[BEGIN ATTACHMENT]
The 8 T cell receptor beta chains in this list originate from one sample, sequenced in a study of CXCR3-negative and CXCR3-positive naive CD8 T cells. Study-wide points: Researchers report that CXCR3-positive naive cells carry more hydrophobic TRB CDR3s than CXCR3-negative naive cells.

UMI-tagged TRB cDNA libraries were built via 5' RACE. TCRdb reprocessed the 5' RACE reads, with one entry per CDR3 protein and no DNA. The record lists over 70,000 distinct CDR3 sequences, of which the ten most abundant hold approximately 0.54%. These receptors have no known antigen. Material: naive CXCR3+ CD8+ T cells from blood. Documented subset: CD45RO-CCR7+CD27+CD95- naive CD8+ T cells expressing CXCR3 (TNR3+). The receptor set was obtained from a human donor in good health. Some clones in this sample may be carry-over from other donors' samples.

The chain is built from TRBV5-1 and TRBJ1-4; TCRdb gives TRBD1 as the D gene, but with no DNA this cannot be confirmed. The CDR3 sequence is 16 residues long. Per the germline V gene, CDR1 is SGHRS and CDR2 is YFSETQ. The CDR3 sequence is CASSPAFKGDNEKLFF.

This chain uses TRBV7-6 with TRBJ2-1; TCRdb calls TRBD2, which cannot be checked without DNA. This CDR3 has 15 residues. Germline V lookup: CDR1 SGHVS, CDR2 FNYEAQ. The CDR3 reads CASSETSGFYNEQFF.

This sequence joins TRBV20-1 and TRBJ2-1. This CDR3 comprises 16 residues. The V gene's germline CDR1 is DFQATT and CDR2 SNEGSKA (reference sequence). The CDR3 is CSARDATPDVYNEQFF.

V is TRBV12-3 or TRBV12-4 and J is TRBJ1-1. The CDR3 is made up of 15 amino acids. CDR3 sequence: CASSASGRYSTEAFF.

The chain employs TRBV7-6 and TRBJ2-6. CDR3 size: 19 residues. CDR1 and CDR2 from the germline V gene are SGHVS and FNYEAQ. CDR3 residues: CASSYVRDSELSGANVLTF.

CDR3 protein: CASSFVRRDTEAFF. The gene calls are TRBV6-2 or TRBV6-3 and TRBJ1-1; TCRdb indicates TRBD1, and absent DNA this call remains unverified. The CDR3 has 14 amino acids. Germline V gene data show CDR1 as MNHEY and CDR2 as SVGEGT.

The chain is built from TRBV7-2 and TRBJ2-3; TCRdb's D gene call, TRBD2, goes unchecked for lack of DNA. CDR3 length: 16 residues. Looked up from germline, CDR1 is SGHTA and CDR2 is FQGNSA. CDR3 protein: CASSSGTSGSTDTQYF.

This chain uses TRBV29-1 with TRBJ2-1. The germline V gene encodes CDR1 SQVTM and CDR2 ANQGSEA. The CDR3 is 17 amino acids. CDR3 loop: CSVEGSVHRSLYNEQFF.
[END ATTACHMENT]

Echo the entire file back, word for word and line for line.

The 8 T cell receptor beta chains in this list originate from one sample, sequenced in a study of CXCR3-negative and CXCR3-positive naive CD8 T cells. Study-wide points: Researchers report that CXCR3-positive naive cells carry more hydrophobic TRB CDR3s than CXCR3-negative naive cells.

UMI-tagged TRB cDNA libraries were built via 5' RACE. TCRdb reprocessed the 5' RACE reads, with one entry per CDR3 protein and no DNA. The record lists over 70,000 distinct CDR3 sequences, of which the ten most abundant hold approximately 0.54%. These receptors have no known antigen. Material: naive CXCR3+ CD8+ T cells from blood. Documented subset: CD45RO-CCR7+CD27+CD95- naive CD8+ T cells expressing CXCR3 (TNR3+). The receptor set was obtained from a human donor in good health. Some clones in this sample may be carry-over from other donors' samples.

The chain is built from TRBV5-1 and TRBJ1-4; TCRdb gives TRBD1 as the D gene, but with no DNA this cannot be confirmed. The CDR3 sequence is 16 residues long. Per the germline V gene, CDR1 is SGHRS and CDR2 is YFSETQ. The CDR3 sequence is CASSPAFKGDNEKLFF.

This chain uses TRBV7-6 with TRBJ2-1; TCRdb calls TRBD2, which cannot be checked without DNA. This CDR3 has 15 residues. Germline V lookup: CDR1 SGHVS, CDR2 FNYEAQ. The CDR3 reads CASSETSGFYNEQFF.

This sequence joins TRBV20-1 and TRBJ2-1. This CDR3 comprises 16 residues. The V gene's germline CDR1 is DFQATT and CDR2 SNEGSKA (reference sequence). The CDR3 is CSARDATPDVYNEQFF.

V is TRBV12-3 or TRBV12-4 and J is TRBJ1-1. The CDR3 is made up of 15 amino acids. CDR3 sequence: CASSASGRYSTEAFF.

The chain employs TRBV7-6 and TRBJ2-6. CDR3 size: 19 residues. CDR1 and CDR2 from the germline V gene are SGHVS and FNYEAQ. CDR3 residues: CASSYVRDSELSGANVLTF.

CDR3 protein: CASSFVRRDTEAFF. The gene calls are TRBV6-2 or TRBV6-3 and TRBJ1-1; TCRdb indicates TRBD1, and absent DNA this call remains unverified. The CDR3 has 14 amino acids. Germline V gene data show CDR1 as MNHEY and CDR2 as SVGEGT.

The chain is built from TRBV7-2 and TRBJ2-3; TCRdb's D gene call, TRBD2, goes unchecked for lack of DNA. CDR3 length: 16 residues. Looked up from germline, CDR1 is SGHTA and CDR2 is FQGNSA. CDR3 protein: CASSSGTSGSTDTQYF.

This chain uses TRBV29-1 with TRBJ2-1. The germline V gene encodes CDR1 SQVTM and CDR2 ANQGSEA. The CDR3 is 17 amino acids. CDR3 loop: CSVEGSVHRSLYNEQFF.